Contemporary low-budget crime movies either embrace pastiche or soak themselves in so much social detail and regional atmosphere that they no longer register as genre films. Beneath The Harvest Sky falls squarely into the latter category. Like Winter’s Bone and Frozen River, the movie attempts to re-mystify a handful of old tropes—the tragic snitch, crime as a family business—by placing them in unfamiliar terrain.
Directors Aron Gaudet and Gita Pullapilly are documentarians making their fiction debut, and they pack the movie with seemingly authentic, nitty-gritty details about life in the potato country of far northern Maine. Often, the movie plays like a drifting mood piece about aimless, evasive teen machismo, as embodied by 17-year-old Casper (Emory Cohen) and his best friend, Dominic (Callan McAuliffe). The camerawork is squirrelly and heavy on cropped, squinched close-ups. The dialogue is a pile-up of mumbled, half-improvised inside jokes and high-school-level innuendos. The tungsten color palette sucks out all the warm tones from the scenery, leaving only numb potato flower blue-grays. On the soundtrack, thick Canadian-border accents intermingle with a score that evokes the circular, hypnotic dullness of small-town life using sludgy raga rock guitars, drum-circle beats, and organ drones.
Unfortunately, there’s a plot, involving Casper’s casual participation in a small Oxycontin ring run by his lowlife dad, Clayton (Aiden Gillen), and his uncle, Badger (Timm Sharp). When first introduced, the pill-dealing feels like just another thread woven into the movie’s social texture. However, it grows heavier as Harvest Sky goes on, and eventually, the movie begins to sag under its weight. Gaudet and Pullapilly pile on symbolic correspondences straight out of an indie-screenwriting lab, beginning with a class discussion of The Outsiders—which seems authentic in the context of the scene, but heavy-handed in the context of the whole—and ending with a climax set in a house that is collapsing both literally and metaphorically.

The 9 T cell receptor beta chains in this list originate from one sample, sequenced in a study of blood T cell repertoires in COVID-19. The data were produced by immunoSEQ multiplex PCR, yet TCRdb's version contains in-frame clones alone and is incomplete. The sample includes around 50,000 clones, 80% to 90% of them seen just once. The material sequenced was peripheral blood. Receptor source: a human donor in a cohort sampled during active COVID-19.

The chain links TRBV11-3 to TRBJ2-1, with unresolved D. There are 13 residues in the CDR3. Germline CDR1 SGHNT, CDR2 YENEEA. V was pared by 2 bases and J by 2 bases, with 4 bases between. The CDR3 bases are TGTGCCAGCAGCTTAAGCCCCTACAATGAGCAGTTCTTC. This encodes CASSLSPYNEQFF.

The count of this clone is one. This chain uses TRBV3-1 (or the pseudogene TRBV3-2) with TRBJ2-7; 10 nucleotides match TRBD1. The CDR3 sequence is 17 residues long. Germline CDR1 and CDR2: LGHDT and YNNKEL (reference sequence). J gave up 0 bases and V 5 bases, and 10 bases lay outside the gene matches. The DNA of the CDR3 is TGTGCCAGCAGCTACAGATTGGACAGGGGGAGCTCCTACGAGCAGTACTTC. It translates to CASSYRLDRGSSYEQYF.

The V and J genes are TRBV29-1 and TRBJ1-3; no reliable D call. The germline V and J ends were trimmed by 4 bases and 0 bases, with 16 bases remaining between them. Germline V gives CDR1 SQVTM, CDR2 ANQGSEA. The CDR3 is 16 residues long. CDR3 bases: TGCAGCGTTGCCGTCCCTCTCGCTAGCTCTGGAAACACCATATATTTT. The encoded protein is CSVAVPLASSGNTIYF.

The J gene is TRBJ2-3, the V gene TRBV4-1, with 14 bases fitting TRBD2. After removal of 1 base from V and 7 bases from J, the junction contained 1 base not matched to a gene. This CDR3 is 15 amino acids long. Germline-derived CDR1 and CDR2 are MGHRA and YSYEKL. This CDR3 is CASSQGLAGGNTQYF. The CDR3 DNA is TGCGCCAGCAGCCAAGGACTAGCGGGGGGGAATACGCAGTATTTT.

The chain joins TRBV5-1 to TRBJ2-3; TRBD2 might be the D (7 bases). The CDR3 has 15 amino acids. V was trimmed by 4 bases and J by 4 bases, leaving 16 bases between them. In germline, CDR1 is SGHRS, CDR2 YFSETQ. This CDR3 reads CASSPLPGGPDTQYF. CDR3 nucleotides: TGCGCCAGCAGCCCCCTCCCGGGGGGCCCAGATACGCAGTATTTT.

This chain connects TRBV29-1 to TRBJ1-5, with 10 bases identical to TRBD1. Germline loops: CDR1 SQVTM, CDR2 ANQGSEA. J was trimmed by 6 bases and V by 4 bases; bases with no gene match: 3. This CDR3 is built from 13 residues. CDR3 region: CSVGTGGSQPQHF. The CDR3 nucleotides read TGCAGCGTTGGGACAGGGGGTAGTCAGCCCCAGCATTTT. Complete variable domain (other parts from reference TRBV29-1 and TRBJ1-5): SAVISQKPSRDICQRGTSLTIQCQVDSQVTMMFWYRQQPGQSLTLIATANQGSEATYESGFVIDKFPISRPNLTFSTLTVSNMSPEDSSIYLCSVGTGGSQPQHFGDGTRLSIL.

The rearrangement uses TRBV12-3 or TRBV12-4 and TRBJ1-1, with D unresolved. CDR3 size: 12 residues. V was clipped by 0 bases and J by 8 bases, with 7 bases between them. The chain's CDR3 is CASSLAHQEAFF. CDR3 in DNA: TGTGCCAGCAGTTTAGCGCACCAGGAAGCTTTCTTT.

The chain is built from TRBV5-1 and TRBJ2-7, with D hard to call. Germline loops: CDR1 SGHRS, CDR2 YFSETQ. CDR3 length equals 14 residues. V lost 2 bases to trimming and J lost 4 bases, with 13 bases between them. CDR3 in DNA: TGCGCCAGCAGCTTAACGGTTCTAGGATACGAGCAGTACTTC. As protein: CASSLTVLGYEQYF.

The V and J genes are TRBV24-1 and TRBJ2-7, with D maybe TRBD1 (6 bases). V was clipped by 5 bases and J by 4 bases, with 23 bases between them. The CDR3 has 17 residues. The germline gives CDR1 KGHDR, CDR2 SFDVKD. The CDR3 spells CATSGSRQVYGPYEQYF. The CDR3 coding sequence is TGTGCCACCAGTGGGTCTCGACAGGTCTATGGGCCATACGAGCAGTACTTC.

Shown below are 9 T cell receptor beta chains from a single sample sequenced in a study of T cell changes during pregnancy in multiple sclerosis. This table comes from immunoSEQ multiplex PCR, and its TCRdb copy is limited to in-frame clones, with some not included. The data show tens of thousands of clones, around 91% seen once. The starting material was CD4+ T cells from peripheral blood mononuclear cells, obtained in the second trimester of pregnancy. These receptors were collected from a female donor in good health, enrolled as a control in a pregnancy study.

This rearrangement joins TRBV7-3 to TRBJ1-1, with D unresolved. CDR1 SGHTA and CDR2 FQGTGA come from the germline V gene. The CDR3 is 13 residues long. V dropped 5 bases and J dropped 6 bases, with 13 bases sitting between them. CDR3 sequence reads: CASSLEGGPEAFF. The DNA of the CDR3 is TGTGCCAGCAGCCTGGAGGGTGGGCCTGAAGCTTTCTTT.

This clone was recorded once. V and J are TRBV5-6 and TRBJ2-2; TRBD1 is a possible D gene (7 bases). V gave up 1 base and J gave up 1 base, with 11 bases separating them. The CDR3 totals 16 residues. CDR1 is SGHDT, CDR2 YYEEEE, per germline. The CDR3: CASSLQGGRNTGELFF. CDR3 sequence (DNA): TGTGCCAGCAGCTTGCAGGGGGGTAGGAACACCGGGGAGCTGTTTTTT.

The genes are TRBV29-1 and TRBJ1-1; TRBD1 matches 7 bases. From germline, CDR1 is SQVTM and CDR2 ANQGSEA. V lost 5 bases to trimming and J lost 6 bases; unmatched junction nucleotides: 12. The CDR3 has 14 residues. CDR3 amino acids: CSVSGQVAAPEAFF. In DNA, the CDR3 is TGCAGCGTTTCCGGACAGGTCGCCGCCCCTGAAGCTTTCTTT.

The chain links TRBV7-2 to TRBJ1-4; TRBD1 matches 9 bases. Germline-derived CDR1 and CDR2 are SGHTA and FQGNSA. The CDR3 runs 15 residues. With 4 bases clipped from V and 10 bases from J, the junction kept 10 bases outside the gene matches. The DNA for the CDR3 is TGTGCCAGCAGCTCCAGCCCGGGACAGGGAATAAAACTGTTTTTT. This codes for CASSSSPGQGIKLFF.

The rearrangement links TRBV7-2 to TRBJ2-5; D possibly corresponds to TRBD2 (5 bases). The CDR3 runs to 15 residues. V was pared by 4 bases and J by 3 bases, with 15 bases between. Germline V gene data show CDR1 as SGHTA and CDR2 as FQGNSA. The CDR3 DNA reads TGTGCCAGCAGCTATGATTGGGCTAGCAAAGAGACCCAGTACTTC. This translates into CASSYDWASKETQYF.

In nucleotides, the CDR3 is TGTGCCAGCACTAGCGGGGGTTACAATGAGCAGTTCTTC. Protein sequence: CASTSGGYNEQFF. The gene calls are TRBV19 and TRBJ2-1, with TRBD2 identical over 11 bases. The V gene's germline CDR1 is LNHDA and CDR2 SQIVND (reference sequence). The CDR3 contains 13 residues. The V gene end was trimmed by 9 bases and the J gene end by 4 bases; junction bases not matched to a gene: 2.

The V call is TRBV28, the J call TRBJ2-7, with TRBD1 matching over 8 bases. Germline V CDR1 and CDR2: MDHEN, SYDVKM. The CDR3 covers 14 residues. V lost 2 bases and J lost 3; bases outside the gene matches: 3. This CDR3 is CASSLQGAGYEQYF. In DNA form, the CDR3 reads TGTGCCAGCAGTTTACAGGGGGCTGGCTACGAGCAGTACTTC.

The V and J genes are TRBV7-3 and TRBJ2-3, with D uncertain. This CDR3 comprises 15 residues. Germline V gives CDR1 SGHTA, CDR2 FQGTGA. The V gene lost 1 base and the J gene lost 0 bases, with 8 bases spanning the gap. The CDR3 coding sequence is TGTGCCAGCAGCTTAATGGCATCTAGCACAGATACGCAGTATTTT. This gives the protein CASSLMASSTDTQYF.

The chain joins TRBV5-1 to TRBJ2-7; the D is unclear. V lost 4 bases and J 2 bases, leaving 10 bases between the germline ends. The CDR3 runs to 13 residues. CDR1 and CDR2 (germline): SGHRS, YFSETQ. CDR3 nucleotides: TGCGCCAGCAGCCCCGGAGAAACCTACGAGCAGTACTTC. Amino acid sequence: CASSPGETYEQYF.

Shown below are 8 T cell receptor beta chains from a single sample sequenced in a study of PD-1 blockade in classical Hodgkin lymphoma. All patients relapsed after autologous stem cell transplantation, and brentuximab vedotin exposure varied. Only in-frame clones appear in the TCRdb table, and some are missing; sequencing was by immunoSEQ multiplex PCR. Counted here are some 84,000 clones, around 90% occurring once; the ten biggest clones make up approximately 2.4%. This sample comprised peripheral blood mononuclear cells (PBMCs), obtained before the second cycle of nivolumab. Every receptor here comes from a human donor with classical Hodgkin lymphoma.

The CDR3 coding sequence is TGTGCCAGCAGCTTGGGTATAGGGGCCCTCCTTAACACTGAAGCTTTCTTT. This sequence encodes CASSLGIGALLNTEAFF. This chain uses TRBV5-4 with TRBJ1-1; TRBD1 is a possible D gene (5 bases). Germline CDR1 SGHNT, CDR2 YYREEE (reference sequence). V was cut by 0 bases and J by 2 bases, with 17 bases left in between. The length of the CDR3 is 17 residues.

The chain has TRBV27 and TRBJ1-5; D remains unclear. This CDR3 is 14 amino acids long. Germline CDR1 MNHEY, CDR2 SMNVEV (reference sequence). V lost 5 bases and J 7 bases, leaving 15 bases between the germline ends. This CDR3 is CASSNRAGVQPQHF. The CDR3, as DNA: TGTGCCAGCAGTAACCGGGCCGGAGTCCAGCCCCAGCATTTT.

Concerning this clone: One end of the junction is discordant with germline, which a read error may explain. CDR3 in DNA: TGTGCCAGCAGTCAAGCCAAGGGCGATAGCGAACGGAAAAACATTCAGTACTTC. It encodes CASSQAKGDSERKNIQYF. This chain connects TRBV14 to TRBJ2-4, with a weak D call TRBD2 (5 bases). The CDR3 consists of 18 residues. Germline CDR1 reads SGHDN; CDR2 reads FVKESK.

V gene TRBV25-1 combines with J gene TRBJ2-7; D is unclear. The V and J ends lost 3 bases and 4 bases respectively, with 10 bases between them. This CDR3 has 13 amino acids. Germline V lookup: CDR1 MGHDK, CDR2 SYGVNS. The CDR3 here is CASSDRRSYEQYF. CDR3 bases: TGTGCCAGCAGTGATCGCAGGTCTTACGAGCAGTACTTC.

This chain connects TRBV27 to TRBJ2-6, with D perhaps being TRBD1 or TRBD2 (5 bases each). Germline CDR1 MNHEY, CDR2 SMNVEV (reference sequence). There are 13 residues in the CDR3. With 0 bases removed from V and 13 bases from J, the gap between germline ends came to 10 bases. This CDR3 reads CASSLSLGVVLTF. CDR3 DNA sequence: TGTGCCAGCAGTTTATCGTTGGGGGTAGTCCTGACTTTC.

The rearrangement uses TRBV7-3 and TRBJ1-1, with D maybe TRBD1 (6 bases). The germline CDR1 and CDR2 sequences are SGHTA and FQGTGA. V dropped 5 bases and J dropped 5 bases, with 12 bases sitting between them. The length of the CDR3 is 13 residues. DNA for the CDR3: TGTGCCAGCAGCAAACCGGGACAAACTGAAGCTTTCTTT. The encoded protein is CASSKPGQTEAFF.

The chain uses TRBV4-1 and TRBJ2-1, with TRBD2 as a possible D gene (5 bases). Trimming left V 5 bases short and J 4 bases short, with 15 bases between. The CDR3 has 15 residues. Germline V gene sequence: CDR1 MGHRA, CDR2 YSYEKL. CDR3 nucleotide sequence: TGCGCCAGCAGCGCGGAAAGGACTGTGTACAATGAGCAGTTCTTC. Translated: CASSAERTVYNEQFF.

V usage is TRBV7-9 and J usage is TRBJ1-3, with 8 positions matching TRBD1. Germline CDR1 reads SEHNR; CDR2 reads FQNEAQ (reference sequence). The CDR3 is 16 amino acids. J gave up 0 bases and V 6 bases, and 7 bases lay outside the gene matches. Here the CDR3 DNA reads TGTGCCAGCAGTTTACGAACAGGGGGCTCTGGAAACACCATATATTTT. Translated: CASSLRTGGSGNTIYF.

At close to two hours, Harvest Sky is a tad overlong, but its length also creates ample space for scenes that do not fit neatly within the collapsing-house narrative: depictions of high school life during a single-crop community’s harvest break; Casper’s awkward relationship with his pregnant girlfriend, Tasha (Zoe Levin); incongruent smatterings of French coming from the mouths of characters who identify as all-American, but are effectively Quebecois; interactions between a DEA agent and his informant, which, regardless of factual accuracy, feel emotionally authentic. The film’s landscape is vividly painted. Planting a narrative in it only ends up spoiling the view.